Many people having a loft conversion wonder if this will increase their council tax and if they should inform the council. This article will review if a loft conversion may increase your council tax and if you should inform your local authority.
How is council tax calculated?
The Valuation Office Agency also known as the VOA give all homes a council tax band. In England, It is based on the value of the home on 1st April 1991. Each band has a different value. All the local authorities have a list of the properties in their geographical area and the valuation band for each of these properties.
The valuation bands are:
Valuation band Range of values
A Up to £40,000
B Over £40,000 and up to £52,000
C Over £52,000 and up to £68,000
D Over £68,000 and up to £88,000
E Over £88,000 and up to £120,000
F Over £120,000 and up to £160,000
G Over £160,000 and up to £320,000
H Over £320,000
Will a loft conversion change your tax band?
When you have a loft conversion, the size and value of the property will increase, and this could put the property into a different tax band.
If the valuation list is changed, the VOA will inform you of this and the local authority will send the tax bill with the corrected price.
On most occasions though, the value does not change until it is sold. In this case, the new property owner will pay the higher band tax.
Do you have to inform the council tax office about your loft conversion?
On completion of your loft conversion, in line with building regulations you will receive a completion certificate. When any building work is completed including loft conversions, a planning and/or building regs notification is sent to the VOA. This will then put a marker on the VOA website telling you that a banding change may take place on sale of the property.You do not need to inform anybody; the VOA will send a letter if your Council Tax band changes.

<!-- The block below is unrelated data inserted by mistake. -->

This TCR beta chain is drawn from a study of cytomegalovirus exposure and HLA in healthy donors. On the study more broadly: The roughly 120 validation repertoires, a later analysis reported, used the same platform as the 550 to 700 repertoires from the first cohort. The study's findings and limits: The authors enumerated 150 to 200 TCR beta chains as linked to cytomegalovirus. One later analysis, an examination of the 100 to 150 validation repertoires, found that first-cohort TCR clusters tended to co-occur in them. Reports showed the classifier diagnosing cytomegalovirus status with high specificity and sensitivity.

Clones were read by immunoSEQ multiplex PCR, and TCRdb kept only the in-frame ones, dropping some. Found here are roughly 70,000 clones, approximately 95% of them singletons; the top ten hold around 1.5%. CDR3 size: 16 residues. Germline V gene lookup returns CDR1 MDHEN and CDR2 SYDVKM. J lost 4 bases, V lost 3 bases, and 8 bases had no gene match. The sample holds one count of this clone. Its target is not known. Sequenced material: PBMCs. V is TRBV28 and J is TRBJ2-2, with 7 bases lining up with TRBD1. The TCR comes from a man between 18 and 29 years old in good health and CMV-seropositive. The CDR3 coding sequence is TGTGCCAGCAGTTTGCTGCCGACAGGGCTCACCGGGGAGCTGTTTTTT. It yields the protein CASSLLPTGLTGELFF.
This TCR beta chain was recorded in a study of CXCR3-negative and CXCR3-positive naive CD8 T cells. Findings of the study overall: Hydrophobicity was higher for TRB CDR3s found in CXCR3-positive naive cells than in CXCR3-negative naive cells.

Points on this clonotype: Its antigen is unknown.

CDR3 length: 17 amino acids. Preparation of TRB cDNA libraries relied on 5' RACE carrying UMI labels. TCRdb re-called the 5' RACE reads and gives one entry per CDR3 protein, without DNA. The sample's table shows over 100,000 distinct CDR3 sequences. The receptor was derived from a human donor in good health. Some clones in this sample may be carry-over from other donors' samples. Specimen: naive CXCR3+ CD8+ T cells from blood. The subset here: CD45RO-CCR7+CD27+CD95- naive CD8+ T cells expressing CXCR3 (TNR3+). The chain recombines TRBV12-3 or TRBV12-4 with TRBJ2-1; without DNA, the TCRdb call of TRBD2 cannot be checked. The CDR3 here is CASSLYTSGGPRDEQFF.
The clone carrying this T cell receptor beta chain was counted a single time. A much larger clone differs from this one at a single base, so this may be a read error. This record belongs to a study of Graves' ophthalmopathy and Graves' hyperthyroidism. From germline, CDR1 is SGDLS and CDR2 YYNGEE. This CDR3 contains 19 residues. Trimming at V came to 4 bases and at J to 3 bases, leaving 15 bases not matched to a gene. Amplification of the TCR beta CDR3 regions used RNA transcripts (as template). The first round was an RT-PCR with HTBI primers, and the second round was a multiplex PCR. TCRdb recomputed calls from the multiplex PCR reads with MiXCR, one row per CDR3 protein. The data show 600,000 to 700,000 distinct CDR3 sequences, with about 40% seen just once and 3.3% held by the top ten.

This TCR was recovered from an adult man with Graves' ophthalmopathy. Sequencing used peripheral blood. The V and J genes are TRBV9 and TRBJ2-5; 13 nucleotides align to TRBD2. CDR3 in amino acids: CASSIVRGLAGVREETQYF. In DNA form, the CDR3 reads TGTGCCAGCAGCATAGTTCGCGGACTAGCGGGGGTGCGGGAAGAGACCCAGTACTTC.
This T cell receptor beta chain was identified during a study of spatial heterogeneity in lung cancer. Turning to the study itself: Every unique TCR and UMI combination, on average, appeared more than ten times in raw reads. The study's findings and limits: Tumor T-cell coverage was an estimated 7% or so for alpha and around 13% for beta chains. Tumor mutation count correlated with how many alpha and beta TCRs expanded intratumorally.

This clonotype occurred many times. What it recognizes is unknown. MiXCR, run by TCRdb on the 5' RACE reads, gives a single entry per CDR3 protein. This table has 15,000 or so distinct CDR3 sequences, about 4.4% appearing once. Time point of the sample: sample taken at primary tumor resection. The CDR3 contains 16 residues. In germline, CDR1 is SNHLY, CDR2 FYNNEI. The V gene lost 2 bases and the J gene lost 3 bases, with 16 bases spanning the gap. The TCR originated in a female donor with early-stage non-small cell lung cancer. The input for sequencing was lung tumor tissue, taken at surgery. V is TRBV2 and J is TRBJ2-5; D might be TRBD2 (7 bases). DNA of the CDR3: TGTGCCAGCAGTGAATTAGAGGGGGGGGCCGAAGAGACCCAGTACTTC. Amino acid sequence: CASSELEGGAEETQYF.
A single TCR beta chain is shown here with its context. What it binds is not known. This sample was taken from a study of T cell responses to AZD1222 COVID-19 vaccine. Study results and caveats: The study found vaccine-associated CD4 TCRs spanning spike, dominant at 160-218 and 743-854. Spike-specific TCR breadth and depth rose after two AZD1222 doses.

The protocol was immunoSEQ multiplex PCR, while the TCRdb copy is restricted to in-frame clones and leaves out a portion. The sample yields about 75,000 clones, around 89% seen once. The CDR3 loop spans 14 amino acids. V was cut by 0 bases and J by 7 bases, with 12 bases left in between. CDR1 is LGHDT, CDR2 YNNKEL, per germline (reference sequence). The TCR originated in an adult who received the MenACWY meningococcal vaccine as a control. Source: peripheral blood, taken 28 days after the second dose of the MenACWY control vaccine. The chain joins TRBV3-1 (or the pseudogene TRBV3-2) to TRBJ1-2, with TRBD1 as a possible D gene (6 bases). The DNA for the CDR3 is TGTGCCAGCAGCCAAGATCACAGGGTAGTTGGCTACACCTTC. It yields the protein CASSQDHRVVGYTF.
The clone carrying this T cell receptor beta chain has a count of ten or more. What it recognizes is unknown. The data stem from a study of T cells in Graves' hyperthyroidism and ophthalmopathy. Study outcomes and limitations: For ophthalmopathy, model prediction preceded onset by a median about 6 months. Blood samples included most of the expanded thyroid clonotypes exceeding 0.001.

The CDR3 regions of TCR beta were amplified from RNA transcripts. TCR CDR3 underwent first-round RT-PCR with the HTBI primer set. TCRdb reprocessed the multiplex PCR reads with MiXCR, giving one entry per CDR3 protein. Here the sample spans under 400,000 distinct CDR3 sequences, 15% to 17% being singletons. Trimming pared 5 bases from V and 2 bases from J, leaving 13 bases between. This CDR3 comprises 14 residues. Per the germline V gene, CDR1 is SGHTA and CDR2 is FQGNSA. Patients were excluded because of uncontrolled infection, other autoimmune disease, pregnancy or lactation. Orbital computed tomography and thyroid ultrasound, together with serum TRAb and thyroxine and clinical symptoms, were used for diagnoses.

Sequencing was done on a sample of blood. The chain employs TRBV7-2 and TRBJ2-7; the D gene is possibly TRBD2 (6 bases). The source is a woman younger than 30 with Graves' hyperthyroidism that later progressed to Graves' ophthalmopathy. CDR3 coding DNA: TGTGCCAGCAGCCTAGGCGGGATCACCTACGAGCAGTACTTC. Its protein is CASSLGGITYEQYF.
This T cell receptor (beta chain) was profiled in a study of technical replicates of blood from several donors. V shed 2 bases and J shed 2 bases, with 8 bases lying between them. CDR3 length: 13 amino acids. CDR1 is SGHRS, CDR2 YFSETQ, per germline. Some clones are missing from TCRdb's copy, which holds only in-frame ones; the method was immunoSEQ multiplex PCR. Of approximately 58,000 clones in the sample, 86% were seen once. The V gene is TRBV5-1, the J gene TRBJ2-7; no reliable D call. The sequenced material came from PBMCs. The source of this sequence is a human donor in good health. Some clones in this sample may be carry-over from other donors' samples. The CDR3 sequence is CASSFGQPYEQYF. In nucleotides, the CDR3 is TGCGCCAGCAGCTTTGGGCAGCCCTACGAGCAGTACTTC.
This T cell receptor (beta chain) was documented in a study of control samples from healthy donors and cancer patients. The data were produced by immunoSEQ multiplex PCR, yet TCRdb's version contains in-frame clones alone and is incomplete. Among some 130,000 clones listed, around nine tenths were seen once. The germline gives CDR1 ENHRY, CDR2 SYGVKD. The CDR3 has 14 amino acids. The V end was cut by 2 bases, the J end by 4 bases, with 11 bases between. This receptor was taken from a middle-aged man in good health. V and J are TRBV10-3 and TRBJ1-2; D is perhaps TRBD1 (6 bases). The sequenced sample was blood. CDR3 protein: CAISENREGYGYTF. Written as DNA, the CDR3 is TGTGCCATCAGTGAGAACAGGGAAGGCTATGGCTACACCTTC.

If you receive this letter and do not agree with it, you have 6 months to make an appeal.
In which circumstance might they change the tax band whilst you still own the property?
The government website states they may revalue your property and put it into a different band if you alter your property to create 2 or more self-contained units, for example an annexe – each unit will have their own tax band.
What is classed as a self-contained unit?
If an area of a building has a kitchen, bathroom (with toilet) and living area, exclusively for the use of the occupier, it is likely defined as a self-contained unit. If the occupier needs to leave the unit to gain access to any one of these amenities, then it’s not self-contained. In this case, instead of increasing your council tax band, you would be due to pay two separate council tax bills!
Depending on what you turn your loft conversion into could affect the council tax. If you have a kitchen and bathroom in there as well as a bedroom, they can charge you additional council tax. If you have a loft conversion (other than the reason above) and as a result, it falls into a different tax band, the council will not charge the higher amount until a new owner purchases the property.
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